In the spring of 1938, Salinger enrolled in the Extension Division of Columbia University and attended Whit Burnett’s writing class. Within a year, his first story, “The Young Folks,” was published in Burnett’s Story magazine; another appeared in the University of Kansas City Review. In 1941, he cracked the slick magazines, with one story each in Collier’s and Esquire. Thereafter, for ten years or more, regardless of his life circumstances, Salinger regularly published stories in these and such other magazines as The Saturday Evening Post, Good Housekeeping, Cosmopolitan, Harper’s, and The New Yorker. Several of Salinger’s stories, even some of those written as early as 1941, concern a young man named Holden Caulfield, who would become the hero of Salinger’s first and only novel, The Catcher in the Rye.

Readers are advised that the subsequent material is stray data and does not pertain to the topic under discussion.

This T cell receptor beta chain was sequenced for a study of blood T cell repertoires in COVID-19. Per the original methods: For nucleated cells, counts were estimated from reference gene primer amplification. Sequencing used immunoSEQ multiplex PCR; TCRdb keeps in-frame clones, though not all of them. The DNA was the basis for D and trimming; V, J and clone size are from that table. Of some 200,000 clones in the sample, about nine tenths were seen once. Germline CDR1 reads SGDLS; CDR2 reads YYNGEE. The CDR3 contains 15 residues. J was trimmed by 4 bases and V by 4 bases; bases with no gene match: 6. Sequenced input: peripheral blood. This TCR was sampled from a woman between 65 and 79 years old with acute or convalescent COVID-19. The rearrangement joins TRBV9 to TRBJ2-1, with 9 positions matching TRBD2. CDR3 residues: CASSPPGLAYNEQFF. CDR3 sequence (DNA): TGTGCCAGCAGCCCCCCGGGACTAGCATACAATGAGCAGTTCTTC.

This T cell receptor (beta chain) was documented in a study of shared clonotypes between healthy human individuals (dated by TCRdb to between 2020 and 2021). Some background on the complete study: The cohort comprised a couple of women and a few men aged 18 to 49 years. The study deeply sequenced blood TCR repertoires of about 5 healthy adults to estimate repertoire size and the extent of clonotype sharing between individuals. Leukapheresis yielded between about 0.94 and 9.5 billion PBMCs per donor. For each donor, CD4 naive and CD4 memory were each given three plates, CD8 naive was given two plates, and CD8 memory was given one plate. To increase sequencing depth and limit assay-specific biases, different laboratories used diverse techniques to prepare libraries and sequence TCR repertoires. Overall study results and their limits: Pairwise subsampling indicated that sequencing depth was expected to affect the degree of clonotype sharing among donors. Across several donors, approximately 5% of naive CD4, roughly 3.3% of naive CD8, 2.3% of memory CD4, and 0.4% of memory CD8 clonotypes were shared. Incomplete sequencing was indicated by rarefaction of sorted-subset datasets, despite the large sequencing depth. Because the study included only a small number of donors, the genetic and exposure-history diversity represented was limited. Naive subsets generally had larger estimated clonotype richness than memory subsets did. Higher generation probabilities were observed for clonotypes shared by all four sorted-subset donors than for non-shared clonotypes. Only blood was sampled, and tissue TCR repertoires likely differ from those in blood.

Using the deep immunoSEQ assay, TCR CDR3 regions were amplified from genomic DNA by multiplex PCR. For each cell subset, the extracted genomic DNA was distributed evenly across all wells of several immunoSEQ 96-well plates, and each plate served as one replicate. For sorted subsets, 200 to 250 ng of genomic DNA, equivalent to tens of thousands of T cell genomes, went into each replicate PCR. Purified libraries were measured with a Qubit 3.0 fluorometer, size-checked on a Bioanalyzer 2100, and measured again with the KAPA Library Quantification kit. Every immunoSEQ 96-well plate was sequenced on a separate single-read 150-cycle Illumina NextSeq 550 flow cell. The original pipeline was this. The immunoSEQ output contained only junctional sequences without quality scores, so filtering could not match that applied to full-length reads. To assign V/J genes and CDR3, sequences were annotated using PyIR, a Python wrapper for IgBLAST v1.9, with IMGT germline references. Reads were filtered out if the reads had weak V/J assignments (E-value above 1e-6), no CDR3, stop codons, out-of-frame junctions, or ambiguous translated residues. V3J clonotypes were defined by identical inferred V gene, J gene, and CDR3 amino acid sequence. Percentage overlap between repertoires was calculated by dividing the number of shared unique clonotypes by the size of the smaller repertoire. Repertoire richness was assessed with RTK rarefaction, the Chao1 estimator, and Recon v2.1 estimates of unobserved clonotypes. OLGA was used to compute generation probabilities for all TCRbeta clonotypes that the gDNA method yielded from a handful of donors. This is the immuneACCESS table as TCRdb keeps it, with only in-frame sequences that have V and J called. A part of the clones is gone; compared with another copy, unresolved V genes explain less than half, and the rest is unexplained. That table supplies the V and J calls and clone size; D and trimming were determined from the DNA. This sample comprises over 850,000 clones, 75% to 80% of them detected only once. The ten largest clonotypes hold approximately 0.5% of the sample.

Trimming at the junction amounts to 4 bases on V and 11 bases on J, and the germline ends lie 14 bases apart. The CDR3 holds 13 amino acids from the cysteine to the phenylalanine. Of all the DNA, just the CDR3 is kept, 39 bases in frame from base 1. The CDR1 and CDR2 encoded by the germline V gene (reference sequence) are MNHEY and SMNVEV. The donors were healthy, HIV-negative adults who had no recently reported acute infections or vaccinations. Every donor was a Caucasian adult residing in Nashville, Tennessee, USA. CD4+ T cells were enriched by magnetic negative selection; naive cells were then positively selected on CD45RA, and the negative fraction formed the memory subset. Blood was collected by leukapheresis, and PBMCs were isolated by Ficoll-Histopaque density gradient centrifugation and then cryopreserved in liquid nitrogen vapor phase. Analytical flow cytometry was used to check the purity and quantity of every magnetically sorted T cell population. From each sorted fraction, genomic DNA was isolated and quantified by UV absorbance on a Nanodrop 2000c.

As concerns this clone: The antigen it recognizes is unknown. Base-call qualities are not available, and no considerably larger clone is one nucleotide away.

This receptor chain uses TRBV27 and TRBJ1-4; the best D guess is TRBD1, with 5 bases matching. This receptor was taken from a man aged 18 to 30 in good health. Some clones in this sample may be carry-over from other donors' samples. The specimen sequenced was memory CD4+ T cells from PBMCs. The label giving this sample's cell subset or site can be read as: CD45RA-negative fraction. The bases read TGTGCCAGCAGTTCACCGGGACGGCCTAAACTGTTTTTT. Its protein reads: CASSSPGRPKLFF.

Meanwhile, in the spring of 1942, Salinger was drafted into the United States Army, serving first in the Signal Corps and then later in the Counter-Intelligence Corps, where he was assigned to the Twelfth Infantry Regiment of the Fourth Division. He sailed with the latter for England in January of 1944. On D-Day, Salinger, by then a staff sergeant, landed on Utah Beach with his regiment, five hours after the first assault. The fighting that Salinger witnessed provided the background for the story “For Esmé—with Love and Squalor” (1950). In August of 1944, Salinger had a friendly meeting with Ernest Hemingway, in France. Until his discharge in the spring of 1946, Salinger’s duty was to interrogate captured German soldiers and French civilians. In 1945, he married a French psychiatrist, from whom he was divorced soon after.